Sunday 4 May 2014

Work in Progress: Elephants and Romans

I haven't bothered much with WIP posts in the past, but I'm finding that the gaps between my postings are becoming longer because of the size of projects I am doing.  This is mainly because I usually just post piccies of completed units, but since it looks as though I won't be playing at the club for at least a month, I thought I should post something else in the meantime.  Anne O'Leary got me thinking when she posted a comment on a prior post.  Besides, somebody might like it:
On the left is my current lot: seven Numidian elephants and some Romans, all at various stages of completion.  The two dark elephants have been block painted and then inked; the three in the middle are blocked in; and the final two have just been undercoated.  I've done something I haven't tried for a while with these two, which is to use dark brown.  I have a tube of artist's dark umber which is quite thick (high viscosity) and has lasted me for ages; time to put it to some extra use.  I always paint on undercoat rather than spray it, for two reasons.  The first is that I have three kids, and the second is that I have three kids.  Oh, and there is another reason - I once had a really bad experience with a can of spray varnish.  The brown isn't perfect, but it will do; you can probably make out a weird yellowish colour coming through it, which is the resin of the elephant's body.

The four Roman officers have been given their basic paintjob, and the standard bearers have been undercoated.  I use black undercoat, followed by a heavy white drybrush to bring up the details.  I find this really helps with good quality figures, because it makes it easier for me to see where everything is.  For example, these Companion Miniatures figures are so well detailed that you can see the pin clasp on their belts poking though a hole.  Can't paint it if you can't see it.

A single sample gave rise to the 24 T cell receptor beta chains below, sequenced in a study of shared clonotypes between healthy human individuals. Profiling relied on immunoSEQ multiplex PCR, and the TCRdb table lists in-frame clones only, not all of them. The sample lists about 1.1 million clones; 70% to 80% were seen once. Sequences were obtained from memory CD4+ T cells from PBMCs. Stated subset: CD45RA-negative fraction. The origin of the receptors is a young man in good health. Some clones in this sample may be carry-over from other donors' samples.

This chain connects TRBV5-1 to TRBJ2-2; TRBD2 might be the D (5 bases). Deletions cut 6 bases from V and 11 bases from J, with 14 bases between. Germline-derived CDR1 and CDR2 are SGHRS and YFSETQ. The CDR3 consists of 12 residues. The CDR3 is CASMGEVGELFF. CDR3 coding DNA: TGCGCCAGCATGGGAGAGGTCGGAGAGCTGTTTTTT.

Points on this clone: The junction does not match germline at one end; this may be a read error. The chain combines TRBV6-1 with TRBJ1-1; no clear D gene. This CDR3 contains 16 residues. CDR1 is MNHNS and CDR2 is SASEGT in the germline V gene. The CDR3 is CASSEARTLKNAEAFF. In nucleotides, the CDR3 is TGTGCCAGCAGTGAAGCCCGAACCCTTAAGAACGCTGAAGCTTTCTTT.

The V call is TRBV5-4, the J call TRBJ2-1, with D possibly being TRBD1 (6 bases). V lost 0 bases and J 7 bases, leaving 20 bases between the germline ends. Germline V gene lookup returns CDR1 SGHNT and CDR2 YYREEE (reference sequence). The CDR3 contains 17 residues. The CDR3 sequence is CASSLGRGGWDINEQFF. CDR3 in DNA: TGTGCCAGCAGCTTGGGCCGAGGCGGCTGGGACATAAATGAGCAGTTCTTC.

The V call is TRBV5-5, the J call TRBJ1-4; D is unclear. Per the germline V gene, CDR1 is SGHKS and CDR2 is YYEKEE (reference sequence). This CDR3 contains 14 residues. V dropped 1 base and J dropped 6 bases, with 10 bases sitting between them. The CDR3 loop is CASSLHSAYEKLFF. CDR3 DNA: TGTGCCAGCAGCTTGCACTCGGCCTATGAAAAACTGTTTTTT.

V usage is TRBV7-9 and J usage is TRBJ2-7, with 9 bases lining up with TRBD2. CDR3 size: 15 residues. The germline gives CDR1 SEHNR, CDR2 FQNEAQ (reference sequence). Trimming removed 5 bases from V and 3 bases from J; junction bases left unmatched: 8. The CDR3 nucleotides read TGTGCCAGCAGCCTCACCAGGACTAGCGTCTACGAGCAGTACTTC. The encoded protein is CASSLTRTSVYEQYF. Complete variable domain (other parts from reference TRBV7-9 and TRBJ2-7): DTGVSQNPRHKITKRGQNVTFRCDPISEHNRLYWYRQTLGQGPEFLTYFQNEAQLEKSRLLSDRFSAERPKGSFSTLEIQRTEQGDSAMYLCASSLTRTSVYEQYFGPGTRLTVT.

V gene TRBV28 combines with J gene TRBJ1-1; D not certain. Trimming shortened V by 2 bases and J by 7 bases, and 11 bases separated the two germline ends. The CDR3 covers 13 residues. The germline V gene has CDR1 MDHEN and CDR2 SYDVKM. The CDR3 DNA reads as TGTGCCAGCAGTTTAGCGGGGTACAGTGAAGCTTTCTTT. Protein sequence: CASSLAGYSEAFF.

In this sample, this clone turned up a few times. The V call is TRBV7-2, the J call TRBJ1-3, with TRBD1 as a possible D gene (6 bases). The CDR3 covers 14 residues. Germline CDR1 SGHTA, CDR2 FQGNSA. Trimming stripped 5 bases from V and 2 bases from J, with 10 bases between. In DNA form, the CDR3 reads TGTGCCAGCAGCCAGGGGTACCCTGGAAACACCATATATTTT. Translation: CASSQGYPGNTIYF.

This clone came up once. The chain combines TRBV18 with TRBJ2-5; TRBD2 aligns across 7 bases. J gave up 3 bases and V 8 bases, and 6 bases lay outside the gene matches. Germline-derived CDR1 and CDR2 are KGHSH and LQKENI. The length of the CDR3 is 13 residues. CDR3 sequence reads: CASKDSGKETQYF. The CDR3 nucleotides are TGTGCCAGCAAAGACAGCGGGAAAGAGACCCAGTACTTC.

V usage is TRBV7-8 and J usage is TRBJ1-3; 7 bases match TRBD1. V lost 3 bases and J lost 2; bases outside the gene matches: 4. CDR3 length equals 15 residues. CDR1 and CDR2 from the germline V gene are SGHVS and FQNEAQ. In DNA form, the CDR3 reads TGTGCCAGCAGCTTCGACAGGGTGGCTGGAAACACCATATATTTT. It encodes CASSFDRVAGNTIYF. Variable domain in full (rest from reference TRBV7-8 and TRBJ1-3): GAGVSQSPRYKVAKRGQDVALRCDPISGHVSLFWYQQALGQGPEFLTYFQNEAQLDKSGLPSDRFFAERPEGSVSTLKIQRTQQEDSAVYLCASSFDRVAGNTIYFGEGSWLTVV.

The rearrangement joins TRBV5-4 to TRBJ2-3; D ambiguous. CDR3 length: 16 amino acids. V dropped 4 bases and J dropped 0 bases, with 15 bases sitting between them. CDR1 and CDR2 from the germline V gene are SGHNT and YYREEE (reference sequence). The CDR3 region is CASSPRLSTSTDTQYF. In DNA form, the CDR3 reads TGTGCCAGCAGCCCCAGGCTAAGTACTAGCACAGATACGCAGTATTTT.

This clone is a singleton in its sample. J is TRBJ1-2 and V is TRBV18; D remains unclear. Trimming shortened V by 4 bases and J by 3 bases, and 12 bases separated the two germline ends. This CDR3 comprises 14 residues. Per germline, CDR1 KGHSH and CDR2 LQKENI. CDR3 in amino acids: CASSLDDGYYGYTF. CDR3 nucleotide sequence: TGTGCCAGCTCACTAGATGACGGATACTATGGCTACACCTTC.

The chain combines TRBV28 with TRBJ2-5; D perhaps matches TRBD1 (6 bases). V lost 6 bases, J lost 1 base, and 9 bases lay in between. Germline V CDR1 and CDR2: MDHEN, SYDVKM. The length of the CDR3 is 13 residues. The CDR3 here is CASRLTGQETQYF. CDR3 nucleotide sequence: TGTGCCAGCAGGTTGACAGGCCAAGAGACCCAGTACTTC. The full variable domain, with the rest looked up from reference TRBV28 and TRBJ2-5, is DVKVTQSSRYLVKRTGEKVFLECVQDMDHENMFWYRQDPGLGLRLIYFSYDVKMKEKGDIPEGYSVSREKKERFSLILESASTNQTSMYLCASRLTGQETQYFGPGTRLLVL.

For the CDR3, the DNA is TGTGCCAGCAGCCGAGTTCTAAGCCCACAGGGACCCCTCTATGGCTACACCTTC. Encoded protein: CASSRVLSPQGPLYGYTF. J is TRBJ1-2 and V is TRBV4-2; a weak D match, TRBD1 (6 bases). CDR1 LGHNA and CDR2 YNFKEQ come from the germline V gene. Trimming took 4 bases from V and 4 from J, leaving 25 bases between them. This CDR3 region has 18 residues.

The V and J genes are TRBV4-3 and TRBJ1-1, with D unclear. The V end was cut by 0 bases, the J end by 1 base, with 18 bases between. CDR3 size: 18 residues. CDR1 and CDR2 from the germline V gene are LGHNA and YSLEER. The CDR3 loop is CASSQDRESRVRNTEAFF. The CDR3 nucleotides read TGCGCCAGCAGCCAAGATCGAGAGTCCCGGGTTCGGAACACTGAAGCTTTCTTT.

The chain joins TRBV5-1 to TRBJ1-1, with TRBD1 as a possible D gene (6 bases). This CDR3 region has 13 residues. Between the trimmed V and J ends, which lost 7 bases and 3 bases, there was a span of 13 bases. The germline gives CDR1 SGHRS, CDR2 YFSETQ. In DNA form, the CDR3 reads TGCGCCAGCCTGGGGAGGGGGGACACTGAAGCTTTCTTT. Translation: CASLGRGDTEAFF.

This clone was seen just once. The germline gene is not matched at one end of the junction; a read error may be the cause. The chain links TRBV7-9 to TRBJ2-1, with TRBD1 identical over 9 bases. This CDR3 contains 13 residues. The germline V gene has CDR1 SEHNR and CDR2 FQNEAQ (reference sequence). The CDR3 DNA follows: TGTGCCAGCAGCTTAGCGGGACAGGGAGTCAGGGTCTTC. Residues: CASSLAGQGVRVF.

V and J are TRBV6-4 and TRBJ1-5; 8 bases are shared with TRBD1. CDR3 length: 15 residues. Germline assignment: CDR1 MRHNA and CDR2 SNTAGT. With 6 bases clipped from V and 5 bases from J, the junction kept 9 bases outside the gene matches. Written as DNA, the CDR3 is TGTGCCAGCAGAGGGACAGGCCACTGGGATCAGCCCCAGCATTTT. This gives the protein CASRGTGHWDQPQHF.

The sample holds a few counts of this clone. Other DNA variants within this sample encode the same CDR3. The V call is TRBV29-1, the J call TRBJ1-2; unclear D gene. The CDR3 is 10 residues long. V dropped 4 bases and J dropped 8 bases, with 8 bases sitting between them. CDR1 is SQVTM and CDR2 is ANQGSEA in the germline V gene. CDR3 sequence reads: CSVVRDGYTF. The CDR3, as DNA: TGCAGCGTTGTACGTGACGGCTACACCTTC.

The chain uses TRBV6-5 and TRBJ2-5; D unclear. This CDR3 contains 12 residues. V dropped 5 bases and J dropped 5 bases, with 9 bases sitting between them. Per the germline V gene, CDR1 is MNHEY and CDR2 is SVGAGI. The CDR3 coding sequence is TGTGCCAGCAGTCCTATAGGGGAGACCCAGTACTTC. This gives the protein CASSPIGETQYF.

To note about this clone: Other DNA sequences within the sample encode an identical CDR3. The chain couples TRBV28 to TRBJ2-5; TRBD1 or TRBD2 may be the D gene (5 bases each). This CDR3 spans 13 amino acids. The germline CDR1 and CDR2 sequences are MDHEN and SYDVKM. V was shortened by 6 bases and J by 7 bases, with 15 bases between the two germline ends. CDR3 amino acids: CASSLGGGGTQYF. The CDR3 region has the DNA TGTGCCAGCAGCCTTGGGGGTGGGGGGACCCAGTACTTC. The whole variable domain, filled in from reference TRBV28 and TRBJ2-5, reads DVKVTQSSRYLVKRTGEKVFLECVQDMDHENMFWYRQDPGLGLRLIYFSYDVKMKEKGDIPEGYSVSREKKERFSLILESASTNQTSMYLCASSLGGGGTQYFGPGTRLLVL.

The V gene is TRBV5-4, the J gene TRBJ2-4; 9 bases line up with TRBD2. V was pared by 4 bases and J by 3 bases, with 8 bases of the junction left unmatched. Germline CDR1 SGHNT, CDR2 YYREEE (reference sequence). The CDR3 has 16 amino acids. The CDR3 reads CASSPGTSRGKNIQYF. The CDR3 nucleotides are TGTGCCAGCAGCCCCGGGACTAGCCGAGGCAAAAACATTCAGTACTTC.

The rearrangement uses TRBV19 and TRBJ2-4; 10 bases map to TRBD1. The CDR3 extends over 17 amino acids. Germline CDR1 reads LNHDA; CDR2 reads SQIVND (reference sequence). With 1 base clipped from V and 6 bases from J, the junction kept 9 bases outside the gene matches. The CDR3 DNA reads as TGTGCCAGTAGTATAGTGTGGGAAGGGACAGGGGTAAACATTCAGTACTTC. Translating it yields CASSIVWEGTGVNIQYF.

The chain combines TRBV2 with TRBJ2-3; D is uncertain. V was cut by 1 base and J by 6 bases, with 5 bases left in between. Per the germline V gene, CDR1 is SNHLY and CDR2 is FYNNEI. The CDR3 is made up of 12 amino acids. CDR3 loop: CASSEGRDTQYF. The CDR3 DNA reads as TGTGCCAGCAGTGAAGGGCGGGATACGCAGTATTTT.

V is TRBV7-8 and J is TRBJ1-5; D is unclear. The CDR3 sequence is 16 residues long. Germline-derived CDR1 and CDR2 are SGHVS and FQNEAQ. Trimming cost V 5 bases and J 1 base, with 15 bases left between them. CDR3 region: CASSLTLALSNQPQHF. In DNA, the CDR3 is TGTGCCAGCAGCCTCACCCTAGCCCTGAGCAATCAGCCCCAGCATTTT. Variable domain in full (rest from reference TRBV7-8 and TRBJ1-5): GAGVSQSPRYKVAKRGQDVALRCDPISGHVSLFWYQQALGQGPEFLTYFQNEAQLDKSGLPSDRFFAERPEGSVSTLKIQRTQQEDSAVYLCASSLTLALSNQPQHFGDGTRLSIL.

Taken together, these figures pretty much show all of the stages I paint, apart from the final result.  They start off too bright, then go too dark, and then come just right.  I call it the Goldilocks method: too dark!  Too bright!  Just right...  And on the right of the photo are some already completed Roman officers and musicians sitting on the legion's bases.  These will be the command stands for Caesar's Alaudae, and will also double as early Gallic auxiliary infantry.

Meanwhile, Thomas is building the Titanic:
This is a beautiful 1:400 scale anniversary model by Revell.  Thomas got right into a Titanic project he did for school, and we bought him this model for Xmas.  I want him to start doing something a bit more intelligent than playing electronic things all the time, and this seemed like a good way to start him.  He quite likes it, because he gets to sit next to me and do boy and dad stuff.  He has also been expressing an interest in model tanks for a while, so he can progress onto those later.  And he can also play games with them too.  Besides, it's only a matter of time before his little sisters catch up.  They like terrain and scenery; who says child labour is dead!?


  1. Looks like they're coming along well Caliban :)

  2. Romans and elephants, eh? What strange bedfellows wargaming will throw up ;-)

  3. Hi Aaron, I know what you mean! To be honest, I just decided to finish off the Numidians I already have before ploughing into Caesar's lot. Besides, I haven't painted elephants in years...